- Gov. Brown, millionaires-tax backers join forces (SF Chronicle)
Gov. Jerry Brown said Wednesday he had struck a deal with supporters of a rival tax initiative to unite behind a new ballot measure that combines elements of both proposals to increase the state sales tax and raise income taxes on the wealthiest Californians.
- Carlos Garcia, SF schools chief, plans to retire (SF Chronicle)
San Francisco schools Superintendent Carlos Garcia said Wednesday he will retire at the end of the academic year after 37 years in public education.
- California pension board acknowledges lower returns, higher costs (SJ Mercury News)
Trustees of California’s giant state retirement system finally acknowledged Wednesday that they can’t expect the high returns on investment they had previously projected, a move that means taxpayers will bear hundreds of millions more in costs for public employee pensions.
- Oakland selects dispensary teams (Oakland Tribune)
Oakland moved to double the city’s medical marijuana dispensaries Wednesday, but a federal crackdown on the industry has cast doubt on whether any new dispensaries will be opening anytime soon. With far fewer applicants than expected, and nearly half of the finalists losing the consent of their prospective landlords, the city approved four potential dispensary operators, only one of which also has an approved location.
- Lawyer: Scott Olsen Was Hit by Beanbag Round (Bay Citizen)
Iraq war veteran Scott Olsen was hit in the head with a beanbag round during an Occupy Oakland protest last fall, his attorney told The Bay Citizen Wednesday. The shot fractured Olsen’s skull.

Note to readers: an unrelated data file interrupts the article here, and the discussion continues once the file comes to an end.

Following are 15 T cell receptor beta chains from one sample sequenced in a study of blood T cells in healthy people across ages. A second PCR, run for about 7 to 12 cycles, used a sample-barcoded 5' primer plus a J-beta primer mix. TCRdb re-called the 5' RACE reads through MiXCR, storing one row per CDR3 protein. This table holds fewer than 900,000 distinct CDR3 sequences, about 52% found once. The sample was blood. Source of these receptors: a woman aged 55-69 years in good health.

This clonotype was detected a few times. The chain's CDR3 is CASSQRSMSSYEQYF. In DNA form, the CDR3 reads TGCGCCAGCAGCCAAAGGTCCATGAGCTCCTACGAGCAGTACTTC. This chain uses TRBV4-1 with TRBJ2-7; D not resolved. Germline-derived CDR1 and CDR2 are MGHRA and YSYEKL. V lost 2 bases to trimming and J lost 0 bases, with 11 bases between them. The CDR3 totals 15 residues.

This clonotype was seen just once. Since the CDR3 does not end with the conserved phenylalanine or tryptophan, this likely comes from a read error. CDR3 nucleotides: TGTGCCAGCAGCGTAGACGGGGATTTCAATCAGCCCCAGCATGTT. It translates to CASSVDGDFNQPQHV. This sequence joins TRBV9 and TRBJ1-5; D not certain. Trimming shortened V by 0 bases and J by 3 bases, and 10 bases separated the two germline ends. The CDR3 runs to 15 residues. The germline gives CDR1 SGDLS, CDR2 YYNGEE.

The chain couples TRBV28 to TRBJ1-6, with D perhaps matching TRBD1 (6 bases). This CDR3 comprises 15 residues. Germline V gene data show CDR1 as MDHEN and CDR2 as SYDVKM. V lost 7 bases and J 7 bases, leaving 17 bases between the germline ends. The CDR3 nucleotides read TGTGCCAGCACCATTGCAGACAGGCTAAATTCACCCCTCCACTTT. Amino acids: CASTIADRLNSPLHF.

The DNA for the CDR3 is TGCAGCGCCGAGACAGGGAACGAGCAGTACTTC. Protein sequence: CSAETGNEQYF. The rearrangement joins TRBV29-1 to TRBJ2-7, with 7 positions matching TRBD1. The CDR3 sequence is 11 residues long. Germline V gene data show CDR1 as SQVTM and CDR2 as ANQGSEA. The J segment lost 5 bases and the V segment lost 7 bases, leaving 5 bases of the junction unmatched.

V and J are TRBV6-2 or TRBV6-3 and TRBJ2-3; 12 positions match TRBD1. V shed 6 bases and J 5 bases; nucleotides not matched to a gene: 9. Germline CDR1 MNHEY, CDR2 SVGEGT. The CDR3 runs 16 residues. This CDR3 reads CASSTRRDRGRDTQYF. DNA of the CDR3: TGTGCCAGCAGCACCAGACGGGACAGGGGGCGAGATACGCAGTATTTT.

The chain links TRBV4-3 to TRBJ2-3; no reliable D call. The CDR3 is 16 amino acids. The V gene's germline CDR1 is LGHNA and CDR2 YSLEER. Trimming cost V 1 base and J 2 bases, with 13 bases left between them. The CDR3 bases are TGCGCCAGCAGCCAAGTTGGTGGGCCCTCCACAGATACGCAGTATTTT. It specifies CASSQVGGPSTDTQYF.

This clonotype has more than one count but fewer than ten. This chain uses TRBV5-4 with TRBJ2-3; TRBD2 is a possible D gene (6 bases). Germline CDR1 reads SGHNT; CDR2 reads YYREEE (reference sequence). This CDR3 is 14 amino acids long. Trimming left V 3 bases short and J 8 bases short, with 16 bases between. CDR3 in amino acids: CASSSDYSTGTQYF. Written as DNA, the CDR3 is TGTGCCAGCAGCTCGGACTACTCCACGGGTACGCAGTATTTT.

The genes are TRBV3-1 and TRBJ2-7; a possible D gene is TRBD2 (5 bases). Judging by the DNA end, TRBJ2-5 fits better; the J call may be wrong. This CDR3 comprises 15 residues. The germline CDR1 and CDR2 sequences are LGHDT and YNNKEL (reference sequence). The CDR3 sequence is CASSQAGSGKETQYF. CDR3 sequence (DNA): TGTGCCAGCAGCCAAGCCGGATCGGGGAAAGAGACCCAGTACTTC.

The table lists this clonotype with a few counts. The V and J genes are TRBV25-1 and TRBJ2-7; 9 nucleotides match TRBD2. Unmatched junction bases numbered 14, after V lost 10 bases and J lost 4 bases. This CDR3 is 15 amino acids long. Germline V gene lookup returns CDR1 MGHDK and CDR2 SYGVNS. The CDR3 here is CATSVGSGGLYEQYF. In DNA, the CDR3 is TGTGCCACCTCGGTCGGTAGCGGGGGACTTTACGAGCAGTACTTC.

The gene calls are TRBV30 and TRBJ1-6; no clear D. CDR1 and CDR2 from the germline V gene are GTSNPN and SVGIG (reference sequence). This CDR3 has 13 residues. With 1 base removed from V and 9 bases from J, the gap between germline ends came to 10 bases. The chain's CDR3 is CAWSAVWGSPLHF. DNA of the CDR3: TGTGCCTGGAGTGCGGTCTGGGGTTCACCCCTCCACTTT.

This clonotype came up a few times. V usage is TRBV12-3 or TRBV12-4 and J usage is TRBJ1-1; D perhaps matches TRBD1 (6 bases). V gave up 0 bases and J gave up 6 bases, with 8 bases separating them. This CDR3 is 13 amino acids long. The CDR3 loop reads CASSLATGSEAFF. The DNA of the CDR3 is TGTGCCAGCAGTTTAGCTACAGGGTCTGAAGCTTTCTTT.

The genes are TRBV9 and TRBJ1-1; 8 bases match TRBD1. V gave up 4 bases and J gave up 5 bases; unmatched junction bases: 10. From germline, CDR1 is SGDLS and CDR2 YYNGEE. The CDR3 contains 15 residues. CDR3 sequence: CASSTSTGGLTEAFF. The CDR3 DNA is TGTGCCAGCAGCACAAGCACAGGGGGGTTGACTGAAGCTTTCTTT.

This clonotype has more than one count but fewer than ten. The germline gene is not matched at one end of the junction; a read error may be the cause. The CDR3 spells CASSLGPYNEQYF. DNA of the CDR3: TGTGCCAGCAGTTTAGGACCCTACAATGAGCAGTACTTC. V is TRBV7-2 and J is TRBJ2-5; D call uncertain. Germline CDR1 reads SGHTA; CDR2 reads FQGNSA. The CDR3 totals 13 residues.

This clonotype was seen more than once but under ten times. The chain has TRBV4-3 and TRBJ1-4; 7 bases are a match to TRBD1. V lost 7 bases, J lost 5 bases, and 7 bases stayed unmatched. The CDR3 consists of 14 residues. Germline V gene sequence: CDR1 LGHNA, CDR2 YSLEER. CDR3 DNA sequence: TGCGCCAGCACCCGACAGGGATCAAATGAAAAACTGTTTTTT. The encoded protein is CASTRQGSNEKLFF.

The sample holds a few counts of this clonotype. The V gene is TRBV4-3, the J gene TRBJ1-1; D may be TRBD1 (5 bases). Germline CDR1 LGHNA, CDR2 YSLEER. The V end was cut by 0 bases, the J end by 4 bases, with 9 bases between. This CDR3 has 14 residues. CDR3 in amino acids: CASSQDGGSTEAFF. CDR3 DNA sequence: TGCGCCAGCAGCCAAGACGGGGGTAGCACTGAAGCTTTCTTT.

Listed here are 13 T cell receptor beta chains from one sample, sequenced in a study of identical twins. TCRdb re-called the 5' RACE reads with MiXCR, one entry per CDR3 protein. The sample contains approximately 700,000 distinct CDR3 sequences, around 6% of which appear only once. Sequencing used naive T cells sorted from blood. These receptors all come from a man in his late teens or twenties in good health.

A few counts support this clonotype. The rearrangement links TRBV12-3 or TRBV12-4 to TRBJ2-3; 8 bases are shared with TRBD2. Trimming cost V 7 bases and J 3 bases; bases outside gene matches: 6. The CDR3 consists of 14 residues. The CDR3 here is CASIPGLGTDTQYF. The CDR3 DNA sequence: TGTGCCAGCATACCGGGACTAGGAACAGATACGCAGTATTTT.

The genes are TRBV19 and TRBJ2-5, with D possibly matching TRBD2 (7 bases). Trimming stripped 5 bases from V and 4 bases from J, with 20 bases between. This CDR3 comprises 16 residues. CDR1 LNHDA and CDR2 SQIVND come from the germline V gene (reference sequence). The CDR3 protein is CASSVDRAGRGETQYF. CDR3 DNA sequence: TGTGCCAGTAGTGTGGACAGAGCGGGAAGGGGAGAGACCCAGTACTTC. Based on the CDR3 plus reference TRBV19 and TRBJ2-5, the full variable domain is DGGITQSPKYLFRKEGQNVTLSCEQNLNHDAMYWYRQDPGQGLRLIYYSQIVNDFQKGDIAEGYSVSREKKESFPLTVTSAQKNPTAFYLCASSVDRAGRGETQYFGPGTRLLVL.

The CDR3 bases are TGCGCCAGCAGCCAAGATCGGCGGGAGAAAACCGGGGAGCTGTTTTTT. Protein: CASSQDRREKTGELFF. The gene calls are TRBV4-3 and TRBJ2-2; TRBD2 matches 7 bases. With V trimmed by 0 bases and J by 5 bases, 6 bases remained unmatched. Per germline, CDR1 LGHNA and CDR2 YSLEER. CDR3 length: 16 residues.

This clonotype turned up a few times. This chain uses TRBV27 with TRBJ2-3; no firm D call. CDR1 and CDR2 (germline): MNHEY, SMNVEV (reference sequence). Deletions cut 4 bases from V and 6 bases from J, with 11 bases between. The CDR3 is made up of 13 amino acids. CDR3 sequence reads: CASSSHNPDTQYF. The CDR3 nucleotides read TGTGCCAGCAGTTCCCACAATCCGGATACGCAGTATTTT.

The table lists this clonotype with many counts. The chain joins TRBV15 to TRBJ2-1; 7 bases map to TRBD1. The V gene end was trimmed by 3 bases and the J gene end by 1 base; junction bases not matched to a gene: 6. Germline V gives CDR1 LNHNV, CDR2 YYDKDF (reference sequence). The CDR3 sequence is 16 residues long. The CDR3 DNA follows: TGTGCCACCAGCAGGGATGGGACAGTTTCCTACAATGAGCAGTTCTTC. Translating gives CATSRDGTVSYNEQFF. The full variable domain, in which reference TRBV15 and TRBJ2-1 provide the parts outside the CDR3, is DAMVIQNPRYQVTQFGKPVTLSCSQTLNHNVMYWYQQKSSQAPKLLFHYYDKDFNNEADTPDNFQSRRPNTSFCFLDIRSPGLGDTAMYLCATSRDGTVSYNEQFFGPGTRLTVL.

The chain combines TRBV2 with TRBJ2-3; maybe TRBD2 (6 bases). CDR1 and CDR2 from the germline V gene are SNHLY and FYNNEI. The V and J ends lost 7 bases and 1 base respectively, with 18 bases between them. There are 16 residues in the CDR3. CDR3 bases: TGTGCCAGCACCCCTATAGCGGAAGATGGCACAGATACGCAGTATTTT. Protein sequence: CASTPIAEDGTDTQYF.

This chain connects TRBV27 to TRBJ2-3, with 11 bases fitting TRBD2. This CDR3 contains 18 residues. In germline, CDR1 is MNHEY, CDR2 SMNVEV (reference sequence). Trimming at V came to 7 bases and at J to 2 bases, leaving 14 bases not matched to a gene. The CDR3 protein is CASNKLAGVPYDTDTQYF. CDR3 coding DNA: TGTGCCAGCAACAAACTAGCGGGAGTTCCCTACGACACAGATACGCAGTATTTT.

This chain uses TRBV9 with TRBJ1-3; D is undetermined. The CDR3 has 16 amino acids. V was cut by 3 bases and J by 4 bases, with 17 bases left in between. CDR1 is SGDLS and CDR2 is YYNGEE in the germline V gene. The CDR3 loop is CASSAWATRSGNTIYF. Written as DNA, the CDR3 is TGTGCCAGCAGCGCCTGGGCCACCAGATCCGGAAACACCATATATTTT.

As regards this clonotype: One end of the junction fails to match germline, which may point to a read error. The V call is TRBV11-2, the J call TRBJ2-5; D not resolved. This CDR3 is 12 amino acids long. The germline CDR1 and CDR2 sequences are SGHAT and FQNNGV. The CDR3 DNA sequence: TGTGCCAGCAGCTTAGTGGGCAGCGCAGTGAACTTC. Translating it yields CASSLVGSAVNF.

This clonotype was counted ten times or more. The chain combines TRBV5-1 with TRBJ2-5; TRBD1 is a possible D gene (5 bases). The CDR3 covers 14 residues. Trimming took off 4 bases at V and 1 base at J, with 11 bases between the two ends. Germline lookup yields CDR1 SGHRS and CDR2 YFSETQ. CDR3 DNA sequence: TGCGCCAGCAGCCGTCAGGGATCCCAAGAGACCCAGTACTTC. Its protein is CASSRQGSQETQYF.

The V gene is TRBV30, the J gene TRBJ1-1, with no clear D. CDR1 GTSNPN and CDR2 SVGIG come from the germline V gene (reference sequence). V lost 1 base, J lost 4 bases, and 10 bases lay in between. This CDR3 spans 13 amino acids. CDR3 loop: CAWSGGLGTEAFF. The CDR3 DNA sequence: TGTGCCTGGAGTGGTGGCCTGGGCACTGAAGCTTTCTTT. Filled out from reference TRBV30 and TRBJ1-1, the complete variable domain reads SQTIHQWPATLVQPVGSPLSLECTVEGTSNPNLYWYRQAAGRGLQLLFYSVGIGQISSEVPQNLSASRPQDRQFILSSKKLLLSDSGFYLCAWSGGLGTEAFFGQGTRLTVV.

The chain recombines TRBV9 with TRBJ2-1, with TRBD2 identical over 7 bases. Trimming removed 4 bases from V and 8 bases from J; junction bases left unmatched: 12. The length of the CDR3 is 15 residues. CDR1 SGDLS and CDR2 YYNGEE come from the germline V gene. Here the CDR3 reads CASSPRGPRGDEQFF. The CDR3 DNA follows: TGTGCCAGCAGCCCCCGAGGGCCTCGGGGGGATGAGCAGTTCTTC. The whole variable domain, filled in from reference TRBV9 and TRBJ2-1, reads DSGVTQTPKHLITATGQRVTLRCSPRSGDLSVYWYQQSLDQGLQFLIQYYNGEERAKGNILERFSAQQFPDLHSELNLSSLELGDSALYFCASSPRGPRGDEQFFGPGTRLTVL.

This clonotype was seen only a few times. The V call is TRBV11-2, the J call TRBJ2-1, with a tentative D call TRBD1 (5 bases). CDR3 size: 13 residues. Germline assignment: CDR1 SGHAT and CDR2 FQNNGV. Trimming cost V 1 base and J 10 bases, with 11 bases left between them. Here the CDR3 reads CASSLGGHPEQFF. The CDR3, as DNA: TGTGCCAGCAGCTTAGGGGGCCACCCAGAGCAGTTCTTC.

- Sunday meter proposal draws ire of San Francisco churches (SF Examiner)
A proposal to expand parking meter enforcement to Sundays has drawn the ire of local churches and other places of worship. The San Francisco Municipal Transportation Agency is exploring options to make up its two-year projected budget deficit of $53.2 million. Enforcing parking meters on Sundays, an initiative that would generate $2.8 million annually, has received support from several members of the agency’s board of directors.
- Buildings go up as universities’ budgets go down (SF Chronicle)
…The University of California system has $8.9 billion in building projects under way at its 10 campuses and five medical centers, including about $2 billion at UCSF, which is near the top of the spending list. With less money to operate the new buildings once they’re finished, universities are straining maintenance and energy budgets. At least one new UC campus building is sitting empty because the university can’t afford to operate it.